Despite the panic-stricken 'phaithful' declaring that the sky was falling when Brady and Jimmy Garoppolo gutted the defense in freak circumstances, a closer look at the numbers is a little kinder to the defense.
First, let's look at each quarterback individually, based on their performances against the Eagles first-teamers:
Cutler: 9 of 13, 85 yards, 1 touchdown, 0 INT
Brady: 8 of 10, 81 yards, 1 touchdown, 1 INT
Roethlisberger: 8 of 17, 60 yards, 0 touchdowns, 1 INT
A couple of caveats here: Garoppolo's statistics are excluded because of circumstances. Following Cary Williams' pick-six, and Ifeanyi Momah's fumble, the Patriots dominated time of possession, and the Eagles put many second-teamers in late in Brady's possession. It's hard to gauge what was truly the 'starting' defense among the fray, so I hedged my bets and included just Brady's numbers from the second game.
Additionally, Roethlisberger's stats don't consider his second-half numbers against the Eagles second-team. That excludes a marvelous drive that ended with a Heath Miller touchdown but, as I said, that was the second team. And even they weren't so easy on Big Ben's squad.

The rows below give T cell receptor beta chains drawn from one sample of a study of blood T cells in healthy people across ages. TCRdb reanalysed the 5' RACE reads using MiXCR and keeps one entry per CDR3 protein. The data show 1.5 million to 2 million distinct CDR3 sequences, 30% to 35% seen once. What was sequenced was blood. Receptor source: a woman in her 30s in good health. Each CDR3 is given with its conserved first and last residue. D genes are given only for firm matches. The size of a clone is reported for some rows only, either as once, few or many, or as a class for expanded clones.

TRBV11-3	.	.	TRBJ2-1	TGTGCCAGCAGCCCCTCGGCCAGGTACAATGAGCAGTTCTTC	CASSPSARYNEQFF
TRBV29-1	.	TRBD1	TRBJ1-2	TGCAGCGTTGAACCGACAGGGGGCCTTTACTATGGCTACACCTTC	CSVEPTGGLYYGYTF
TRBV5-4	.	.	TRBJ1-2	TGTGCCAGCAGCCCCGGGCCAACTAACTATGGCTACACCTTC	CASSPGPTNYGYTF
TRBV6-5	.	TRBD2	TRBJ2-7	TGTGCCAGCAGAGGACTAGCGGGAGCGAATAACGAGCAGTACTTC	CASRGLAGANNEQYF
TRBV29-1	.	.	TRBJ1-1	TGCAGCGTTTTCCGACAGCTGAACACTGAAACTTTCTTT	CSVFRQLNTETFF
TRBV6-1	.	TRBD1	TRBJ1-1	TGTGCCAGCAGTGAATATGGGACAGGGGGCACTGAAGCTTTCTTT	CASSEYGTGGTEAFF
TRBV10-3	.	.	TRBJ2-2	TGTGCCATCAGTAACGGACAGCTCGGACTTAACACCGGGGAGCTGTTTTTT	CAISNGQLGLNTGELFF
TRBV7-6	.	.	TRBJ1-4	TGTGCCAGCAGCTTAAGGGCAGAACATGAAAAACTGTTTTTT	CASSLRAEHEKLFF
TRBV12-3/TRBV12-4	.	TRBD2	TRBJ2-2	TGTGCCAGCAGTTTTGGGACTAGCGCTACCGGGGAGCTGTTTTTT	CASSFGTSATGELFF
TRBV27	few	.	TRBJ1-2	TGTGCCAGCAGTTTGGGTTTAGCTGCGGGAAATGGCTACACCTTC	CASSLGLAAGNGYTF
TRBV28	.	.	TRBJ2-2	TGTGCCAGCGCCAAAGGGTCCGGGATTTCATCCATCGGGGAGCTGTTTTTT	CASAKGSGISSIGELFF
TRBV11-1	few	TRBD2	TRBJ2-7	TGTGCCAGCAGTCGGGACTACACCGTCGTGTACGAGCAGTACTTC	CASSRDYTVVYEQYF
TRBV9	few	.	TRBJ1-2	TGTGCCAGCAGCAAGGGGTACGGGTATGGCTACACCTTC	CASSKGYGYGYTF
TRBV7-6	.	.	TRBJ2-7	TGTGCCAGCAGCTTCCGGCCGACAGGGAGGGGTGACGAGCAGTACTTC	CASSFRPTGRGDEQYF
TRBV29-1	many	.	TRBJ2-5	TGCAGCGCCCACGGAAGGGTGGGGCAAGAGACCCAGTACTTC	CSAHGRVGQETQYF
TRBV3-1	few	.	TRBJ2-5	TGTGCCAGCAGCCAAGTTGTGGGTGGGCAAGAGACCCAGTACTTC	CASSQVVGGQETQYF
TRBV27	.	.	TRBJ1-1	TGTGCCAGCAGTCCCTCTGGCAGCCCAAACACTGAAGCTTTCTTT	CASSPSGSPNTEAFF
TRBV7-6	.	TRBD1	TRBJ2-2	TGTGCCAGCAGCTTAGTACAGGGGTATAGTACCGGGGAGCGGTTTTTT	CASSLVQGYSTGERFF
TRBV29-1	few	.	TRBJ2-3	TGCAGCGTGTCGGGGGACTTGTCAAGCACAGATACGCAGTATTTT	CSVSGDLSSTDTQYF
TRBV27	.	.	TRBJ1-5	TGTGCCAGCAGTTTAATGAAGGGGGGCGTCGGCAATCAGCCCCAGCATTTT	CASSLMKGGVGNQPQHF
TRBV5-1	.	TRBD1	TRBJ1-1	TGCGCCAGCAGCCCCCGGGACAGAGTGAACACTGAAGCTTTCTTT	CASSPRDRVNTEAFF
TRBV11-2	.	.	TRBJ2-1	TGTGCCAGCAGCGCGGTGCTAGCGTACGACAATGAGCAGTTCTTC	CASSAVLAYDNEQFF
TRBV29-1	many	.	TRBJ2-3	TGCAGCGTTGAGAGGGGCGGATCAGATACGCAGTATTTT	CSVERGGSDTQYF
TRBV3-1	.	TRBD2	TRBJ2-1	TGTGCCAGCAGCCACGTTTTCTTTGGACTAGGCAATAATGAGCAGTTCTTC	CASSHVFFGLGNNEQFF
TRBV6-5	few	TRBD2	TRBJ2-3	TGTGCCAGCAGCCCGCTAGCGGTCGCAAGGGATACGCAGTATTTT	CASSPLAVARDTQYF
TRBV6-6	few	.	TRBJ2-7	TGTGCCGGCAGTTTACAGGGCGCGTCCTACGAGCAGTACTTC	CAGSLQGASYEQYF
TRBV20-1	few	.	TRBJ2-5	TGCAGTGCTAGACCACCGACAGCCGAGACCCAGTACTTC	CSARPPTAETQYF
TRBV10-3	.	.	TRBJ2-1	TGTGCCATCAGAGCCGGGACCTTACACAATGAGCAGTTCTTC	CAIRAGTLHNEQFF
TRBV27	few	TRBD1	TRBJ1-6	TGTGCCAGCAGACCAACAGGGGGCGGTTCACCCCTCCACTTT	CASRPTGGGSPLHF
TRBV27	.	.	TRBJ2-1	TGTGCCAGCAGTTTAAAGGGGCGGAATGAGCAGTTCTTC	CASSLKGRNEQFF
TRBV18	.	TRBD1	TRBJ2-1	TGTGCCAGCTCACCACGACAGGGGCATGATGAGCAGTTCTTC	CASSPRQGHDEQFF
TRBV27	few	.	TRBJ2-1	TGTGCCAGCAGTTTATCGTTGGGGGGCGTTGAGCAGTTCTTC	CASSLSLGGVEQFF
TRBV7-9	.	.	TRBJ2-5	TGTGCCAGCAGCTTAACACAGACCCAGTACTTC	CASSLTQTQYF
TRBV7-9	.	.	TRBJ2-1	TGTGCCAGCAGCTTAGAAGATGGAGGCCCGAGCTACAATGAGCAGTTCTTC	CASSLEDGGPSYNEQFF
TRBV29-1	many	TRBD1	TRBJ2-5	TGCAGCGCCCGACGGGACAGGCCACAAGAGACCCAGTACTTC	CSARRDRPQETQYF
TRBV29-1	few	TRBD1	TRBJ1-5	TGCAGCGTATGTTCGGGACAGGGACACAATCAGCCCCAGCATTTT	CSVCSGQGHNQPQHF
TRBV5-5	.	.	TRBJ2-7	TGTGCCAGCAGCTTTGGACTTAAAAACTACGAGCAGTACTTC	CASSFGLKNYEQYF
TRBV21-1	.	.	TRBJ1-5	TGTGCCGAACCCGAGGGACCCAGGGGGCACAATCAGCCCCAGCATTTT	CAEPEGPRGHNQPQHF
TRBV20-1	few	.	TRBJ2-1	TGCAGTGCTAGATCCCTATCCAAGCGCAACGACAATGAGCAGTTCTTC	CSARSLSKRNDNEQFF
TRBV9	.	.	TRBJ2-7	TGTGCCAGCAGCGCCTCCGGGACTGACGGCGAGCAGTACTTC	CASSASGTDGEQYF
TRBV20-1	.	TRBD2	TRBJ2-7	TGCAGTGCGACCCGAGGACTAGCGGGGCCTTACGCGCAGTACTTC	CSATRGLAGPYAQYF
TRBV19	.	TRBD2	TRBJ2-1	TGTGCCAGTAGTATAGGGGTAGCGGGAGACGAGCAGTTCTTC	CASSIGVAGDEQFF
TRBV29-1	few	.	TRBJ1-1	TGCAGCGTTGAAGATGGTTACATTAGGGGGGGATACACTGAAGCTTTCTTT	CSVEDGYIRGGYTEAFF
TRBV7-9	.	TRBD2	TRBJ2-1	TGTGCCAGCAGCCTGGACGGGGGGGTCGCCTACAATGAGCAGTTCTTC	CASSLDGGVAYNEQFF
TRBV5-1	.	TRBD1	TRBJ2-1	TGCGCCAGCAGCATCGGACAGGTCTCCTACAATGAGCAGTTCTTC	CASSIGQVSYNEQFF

Combing the statistics as they are listed from the three proven quarterbacks, you end up with a line of 25 for 40 (62.5% completions) for 226 yards, two touchdowns, and two interceptions.
The cumulative passer rating: 73.5. Those two interceptions from Williams and Nolan Carroll did their damage, as did allowing less than 10 yards a completion (9.04 to be exact).
Obviously, the way in which the defense man-handled Pittsburgh's passing attack weighs heavily on the average, and preseason is never a perfect barometer. Still, the numbers are mostly encouraging, and one could look at it as the Eagles D has gotten mostly better week to week.
In normal circumstances, the pass D has played just fine. Though if Chad Henne guts the team in Week 1, kindly disregard this column.
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